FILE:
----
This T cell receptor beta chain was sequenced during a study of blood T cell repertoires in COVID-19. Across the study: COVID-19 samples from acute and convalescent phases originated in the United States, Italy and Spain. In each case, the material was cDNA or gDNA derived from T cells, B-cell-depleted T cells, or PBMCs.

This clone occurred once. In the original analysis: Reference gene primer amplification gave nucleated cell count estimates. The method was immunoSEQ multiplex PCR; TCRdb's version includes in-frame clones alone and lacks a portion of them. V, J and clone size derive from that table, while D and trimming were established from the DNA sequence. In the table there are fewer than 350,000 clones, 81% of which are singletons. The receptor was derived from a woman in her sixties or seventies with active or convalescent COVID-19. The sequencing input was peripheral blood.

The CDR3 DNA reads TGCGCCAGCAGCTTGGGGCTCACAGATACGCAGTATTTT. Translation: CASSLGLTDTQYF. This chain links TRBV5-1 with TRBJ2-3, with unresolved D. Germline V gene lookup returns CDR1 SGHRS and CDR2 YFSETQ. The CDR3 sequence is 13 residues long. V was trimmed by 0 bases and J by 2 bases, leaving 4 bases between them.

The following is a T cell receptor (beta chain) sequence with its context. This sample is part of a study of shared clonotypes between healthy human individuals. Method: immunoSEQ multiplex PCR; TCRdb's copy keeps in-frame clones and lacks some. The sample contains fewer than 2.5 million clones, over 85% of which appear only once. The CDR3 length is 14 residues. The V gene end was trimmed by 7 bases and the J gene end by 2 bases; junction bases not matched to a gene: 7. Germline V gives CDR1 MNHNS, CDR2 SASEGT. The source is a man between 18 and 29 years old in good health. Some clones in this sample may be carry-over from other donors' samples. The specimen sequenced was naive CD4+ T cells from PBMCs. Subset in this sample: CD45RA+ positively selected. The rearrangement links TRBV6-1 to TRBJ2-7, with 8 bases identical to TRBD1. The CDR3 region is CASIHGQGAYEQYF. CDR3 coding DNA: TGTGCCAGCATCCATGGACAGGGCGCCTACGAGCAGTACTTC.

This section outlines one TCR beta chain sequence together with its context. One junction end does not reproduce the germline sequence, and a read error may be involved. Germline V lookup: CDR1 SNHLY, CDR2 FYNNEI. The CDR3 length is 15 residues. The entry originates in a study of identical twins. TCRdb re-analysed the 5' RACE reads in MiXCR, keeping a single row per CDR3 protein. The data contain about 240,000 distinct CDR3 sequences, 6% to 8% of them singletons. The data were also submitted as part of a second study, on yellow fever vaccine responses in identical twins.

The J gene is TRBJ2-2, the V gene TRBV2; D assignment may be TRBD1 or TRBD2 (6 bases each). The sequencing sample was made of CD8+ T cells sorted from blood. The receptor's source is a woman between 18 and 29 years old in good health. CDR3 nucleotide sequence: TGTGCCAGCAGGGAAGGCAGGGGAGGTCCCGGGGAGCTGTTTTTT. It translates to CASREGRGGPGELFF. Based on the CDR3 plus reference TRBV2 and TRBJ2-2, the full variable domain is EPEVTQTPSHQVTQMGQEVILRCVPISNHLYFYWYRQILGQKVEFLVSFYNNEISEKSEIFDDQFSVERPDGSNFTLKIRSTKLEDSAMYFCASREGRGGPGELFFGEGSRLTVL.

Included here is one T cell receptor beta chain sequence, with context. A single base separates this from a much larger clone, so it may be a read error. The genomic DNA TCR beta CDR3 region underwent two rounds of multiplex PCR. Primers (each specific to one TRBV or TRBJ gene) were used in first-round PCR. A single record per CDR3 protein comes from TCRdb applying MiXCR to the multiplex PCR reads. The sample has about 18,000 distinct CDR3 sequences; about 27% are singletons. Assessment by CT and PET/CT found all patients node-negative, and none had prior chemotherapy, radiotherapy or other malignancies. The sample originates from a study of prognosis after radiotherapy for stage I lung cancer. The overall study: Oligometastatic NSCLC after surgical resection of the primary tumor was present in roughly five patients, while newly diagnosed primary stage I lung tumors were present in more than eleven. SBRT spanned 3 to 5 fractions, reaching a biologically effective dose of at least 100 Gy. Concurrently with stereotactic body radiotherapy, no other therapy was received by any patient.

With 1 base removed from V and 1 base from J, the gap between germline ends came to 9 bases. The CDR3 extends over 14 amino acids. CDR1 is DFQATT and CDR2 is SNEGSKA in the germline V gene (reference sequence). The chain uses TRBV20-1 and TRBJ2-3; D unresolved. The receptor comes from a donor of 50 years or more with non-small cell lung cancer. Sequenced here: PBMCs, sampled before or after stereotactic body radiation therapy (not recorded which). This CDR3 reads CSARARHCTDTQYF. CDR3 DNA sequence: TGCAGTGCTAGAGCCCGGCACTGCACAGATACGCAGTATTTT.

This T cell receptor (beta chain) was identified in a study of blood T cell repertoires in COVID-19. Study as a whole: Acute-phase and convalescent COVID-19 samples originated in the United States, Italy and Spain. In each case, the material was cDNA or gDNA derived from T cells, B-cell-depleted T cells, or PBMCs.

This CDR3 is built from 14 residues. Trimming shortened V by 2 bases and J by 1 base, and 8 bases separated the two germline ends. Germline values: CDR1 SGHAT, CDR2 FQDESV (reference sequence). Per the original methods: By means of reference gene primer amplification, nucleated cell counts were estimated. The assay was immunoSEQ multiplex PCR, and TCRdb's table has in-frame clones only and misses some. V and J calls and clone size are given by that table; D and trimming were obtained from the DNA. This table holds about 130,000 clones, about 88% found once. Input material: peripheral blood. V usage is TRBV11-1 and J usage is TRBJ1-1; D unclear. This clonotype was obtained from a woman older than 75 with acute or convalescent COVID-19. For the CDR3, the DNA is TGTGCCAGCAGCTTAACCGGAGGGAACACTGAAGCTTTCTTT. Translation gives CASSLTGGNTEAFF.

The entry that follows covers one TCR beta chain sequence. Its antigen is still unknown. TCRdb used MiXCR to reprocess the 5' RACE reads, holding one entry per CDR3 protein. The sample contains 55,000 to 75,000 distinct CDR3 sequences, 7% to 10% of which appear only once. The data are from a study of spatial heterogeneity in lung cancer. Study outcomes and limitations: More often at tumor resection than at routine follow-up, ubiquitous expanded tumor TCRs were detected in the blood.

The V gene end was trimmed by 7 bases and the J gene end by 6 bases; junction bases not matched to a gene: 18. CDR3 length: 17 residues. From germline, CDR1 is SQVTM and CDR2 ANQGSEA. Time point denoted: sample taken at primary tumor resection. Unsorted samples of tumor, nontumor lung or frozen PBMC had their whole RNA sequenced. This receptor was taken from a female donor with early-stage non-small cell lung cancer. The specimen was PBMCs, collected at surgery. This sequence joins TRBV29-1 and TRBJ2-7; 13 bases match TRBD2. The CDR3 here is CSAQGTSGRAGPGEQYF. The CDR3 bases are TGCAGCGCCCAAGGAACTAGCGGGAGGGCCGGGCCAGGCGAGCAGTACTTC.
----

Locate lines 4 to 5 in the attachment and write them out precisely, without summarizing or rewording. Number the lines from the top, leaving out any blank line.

The following is a T cell receptor (beta chain) sequence with its context. This sample is part of a study of shared clonotypes between healthy human individuals. Method: immunoSEQ multiplex PCR; TCRdb's copy keeps in-frame clones and lacks some. The sample contains fewer than 2.5 million clones, over 85% of which appear only once. The CDR3 length is 14 residues. The V gene end was trimmed by 7 bases and the J gene end by 2 bases; junction bases not matched to a gene: 7. Germline V gives CDR1 MNHNS, CDR2 SASEGT. The source is a man between 18 and 29 years old in good health. Some clones in this sample may be carry-over from other donors' samples. The specimen sequenced was naive CD4+ T cells from PBMCs. Subset in this sample: CD45RA+ positively selected. The rearrangement links TRBV6-1 to TRBJ2-7, with 8 bases identical to TRBD1. The CDR3 region is CASIHGQGAYEQYF. CDR3 coding DNA: TGTGCCAGCATCCATGGACAGGGCGCCTACGAGCAGTACTTC.

This section outlines one TCR beta chain sequence together with its context. One junction end does not reproduce the germline sequence, and a read error may be involved. Germline V lookup: CDR1 SNHLY, CDR2 FYNNEI. The CDR3 length is 15 residues. The entry originates in a study of identical twins. TCRdb re-analysed the 5' RACE reads in MiXCR, keeping a single row per CDR3 protein. The data contain about 240,000 distinct CDR3 sequences, 6% to 8% of them singletons. The data were also submitted as part of a second study, on yellow fever vaccine responses in identical twins.